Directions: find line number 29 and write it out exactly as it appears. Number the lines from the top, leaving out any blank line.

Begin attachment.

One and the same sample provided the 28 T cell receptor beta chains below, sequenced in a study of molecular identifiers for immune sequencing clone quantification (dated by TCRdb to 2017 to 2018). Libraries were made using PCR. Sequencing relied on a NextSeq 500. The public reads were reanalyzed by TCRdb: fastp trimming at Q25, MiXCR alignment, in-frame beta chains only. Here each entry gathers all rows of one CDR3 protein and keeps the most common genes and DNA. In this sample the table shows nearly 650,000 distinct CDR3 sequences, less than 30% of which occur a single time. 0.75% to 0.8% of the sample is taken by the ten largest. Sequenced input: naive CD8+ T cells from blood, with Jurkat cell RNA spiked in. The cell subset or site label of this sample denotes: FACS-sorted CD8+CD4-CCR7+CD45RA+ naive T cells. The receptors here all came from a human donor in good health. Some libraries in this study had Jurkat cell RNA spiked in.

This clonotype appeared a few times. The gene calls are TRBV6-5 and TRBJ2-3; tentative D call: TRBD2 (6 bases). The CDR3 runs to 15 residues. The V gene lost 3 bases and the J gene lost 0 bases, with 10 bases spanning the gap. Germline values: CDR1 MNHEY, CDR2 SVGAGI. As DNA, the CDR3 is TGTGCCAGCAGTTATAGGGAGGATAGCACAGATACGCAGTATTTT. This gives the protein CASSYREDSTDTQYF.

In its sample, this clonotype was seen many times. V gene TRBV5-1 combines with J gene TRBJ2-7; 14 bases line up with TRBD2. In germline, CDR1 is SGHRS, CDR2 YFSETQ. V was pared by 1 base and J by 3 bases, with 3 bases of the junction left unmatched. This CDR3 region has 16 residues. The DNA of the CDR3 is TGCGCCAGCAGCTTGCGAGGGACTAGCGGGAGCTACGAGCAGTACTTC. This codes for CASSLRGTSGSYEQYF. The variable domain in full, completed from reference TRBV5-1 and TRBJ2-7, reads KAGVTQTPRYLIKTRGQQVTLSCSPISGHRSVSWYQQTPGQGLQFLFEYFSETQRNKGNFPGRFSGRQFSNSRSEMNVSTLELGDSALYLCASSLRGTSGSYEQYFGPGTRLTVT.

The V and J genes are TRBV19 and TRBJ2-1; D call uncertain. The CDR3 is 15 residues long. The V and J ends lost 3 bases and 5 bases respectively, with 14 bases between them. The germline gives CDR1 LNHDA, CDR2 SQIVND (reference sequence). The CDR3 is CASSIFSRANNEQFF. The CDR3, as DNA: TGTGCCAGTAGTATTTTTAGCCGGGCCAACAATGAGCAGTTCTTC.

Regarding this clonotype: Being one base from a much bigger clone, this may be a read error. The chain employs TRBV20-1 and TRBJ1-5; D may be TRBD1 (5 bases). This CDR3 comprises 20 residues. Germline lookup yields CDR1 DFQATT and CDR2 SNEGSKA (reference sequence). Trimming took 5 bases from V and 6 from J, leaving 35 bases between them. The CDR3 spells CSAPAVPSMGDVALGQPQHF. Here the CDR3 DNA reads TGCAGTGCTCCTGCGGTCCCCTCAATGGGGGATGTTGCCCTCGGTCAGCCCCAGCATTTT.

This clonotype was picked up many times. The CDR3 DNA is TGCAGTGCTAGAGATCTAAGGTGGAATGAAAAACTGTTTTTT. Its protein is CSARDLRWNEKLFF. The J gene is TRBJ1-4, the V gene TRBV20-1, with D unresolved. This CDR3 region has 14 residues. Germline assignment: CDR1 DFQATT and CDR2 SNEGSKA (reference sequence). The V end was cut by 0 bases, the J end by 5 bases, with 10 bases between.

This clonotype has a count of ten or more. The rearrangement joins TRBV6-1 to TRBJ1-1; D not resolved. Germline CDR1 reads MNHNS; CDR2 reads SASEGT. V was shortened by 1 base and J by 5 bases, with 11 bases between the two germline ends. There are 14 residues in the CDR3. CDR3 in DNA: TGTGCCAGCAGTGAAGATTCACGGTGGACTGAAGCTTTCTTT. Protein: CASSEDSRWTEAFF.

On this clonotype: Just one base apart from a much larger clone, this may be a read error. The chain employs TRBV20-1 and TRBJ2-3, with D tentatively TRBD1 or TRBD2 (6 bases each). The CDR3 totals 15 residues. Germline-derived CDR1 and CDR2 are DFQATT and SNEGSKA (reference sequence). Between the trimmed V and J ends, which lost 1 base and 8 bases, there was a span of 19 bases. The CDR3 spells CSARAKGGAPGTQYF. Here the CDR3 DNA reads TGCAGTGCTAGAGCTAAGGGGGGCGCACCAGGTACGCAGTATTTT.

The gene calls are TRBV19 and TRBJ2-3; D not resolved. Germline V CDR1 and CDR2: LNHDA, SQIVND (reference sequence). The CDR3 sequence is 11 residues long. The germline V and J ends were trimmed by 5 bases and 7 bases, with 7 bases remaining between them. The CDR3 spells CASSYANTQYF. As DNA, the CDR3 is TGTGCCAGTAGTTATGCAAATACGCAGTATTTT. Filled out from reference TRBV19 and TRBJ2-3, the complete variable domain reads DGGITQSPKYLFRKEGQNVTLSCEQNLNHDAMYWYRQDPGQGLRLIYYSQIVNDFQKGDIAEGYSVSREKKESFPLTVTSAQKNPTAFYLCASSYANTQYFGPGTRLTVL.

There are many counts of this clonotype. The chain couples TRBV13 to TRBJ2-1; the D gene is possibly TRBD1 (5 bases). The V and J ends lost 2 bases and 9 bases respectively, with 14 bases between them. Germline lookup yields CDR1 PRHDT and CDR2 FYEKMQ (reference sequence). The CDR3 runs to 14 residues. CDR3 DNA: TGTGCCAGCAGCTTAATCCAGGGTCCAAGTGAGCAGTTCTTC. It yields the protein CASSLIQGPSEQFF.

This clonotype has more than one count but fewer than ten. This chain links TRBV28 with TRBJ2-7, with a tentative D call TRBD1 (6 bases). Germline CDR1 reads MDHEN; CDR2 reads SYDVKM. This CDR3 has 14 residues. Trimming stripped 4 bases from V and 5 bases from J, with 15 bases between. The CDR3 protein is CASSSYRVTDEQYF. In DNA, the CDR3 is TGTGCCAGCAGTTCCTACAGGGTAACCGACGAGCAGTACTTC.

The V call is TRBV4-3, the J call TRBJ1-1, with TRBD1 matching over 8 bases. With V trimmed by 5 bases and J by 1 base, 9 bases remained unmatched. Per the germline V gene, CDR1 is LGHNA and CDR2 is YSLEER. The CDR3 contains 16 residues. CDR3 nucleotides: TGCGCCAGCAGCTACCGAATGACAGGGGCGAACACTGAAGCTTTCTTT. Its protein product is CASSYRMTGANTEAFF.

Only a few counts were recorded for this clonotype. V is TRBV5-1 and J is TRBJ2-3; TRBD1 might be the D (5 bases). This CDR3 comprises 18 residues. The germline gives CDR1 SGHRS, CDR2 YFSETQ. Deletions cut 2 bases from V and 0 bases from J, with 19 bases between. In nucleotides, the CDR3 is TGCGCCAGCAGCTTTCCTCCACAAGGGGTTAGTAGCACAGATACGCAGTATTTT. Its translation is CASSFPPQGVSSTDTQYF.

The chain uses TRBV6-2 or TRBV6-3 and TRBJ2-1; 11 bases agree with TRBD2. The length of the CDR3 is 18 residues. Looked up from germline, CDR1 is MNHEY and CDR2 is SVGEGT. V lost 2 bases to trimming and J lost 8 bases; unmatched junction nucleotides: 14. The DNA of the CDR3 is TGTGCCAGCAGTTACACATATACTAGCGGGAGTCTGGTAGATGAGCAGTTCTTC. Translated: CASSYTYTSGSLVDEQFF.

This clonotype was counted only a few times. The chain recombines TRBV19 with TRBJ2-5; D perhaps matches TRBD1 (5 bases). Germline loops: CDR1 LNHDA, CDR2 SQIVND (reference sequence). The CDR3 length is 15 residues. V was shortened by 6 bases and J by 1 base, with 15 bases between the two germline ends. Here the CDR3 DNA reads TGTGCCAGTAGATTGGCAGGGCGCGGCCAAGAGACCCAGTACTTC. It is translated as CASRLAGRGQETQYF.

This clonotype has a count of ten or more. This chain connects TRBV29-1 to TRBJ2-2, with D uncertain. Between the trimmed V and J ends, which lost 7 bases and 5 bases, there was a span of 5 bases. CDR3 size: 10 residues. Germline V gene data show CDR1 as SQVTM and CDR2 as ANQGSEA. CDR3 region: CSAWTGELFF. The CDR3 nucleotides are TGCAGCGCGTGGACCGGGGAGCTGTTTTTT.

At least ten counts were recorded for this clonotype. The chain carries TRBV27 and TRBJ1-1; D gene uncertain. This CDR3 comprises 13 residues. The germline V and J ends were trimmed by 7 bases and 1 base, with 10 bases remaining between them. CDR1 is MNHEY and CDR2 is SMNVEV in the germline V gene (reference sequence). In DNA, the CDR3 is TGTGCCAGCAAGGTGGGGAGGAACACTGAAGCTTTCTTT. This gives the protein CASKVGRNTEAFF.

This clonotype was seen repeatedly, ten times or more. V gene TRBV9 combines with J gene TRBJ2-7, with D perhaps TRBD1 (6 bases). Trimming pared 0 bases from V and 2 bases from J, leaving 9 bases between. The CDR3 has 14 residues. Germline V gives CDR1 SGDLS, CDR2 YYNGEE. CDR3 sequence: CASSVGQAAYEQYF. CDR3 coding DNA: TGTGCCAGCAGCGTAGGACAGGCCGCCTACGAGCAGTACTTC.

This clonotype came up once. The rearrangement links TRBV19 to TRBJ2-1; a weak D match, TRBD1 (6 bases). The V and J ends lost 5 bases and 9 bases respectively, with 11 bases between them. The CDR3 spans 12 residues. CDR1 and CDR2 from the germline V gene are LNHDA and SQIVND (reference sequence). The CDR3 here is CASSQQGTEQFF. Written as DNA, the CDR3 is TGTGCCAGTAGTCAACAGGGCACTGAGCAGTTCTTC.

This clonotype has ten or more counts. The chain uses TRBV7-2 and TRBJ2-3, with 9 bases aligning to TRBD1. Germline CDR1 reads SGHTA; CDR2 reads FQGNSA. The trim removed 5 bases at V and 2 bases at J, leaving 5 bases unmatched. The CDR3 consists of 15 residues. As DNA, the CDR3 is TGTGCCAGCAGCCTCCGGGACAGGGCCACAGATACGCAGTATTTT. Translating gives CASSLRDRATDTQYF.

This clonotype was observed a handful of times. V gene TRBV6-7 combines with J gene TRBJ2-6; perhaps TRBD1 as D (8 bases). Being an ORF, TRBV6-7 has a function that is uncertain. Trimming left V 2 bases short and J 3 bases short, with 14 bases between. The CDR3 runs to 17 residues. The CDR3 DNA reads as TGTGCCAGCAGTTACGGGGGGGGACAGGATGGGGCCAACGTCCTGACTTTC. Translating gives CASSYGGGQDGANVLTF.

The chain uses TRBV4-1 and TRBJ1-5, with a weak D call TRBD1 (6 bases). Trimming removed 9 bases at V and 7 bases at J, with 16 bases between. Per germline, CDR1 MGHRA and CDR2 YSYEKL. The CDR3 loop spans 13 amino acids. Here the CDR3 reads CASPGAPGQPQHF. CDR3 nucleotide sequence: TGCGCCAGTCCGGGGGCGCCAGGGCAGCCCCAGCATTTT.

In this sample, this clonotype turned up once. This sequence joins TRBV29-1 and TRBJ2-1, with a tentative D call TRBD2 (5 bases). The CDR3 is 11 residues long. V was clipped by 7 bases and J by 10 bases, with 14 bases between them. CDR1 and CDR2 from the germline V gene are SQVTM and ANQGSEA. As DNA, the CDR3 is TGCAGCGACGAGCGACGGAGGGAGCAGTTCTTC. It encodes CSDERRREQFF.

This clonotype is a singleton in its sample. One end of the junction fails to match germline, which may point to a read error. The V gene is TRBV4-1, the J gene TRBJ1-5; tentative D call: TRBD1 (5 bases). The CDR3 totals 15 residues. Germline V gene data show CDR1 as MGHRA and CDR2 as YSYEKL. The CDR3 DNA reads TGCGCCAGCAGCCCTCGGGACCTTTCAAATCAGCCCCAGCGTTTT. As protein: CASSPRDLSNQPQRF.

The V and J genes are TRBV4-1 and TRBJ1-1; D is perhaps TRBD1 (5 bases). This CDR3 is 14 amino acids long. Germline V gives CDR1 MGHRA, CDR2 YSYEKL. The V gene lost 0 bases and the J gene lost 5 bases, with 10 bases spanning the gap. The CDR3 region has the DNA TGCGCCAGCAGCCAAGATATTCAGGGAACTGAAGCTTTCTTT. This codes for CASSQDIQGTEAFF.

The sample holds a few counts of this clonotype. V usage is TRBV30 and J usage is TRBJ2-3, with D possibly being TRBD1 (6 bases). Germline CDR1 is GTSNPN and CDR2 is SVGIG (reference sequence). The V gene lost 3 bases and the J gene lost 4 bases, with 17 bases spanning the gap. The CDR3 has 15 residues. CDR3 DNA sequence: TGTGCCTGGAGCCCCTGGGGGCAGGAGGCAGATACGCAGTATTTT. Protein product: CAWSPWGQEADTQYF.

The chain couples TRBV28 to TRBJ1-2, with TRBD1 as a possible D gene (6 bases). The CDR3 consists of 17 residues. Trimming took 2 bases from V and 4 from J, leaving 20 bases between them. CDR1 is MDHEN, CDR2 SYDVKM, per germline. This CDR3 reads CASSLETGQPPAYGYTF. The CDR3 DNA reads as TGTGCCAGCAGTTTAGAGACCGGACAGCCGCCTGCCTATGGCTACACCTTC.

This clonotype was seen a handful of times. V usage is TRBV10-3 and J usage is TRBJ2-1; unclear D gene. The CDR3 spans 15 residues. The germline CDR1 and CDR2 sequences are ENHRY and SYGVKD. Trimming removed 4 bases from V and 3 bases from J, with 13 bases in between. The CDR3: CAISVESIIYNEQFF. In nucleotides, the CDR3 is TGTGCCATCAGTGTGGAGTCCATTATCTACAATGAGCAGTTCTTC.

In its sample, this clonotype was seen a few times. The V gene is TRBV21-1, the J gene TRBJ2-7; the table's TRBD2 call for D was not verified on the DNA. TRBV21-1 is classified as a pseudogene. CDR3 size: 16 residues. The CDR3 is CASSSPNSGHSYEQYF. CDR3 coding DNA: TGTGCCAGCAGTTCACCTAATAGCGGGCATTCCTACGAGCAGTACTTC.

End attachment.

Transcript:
In its sample, this clonotype was seen a few times. The V gene is TRBV21-1, the J gene TRBJ2-7; the table's TRBD2 call for D was not verified on the DNA. TRBV21-1 is classified as a pseudogene. CDR3 size: 16 residues. The CDR3 is CASSSPNSGHSYEQYF. CDR3 coding DNA: TGTGCCAGCAGTTCACCTAATAGCGGGCATTCCTACGAGCAGTACTTC.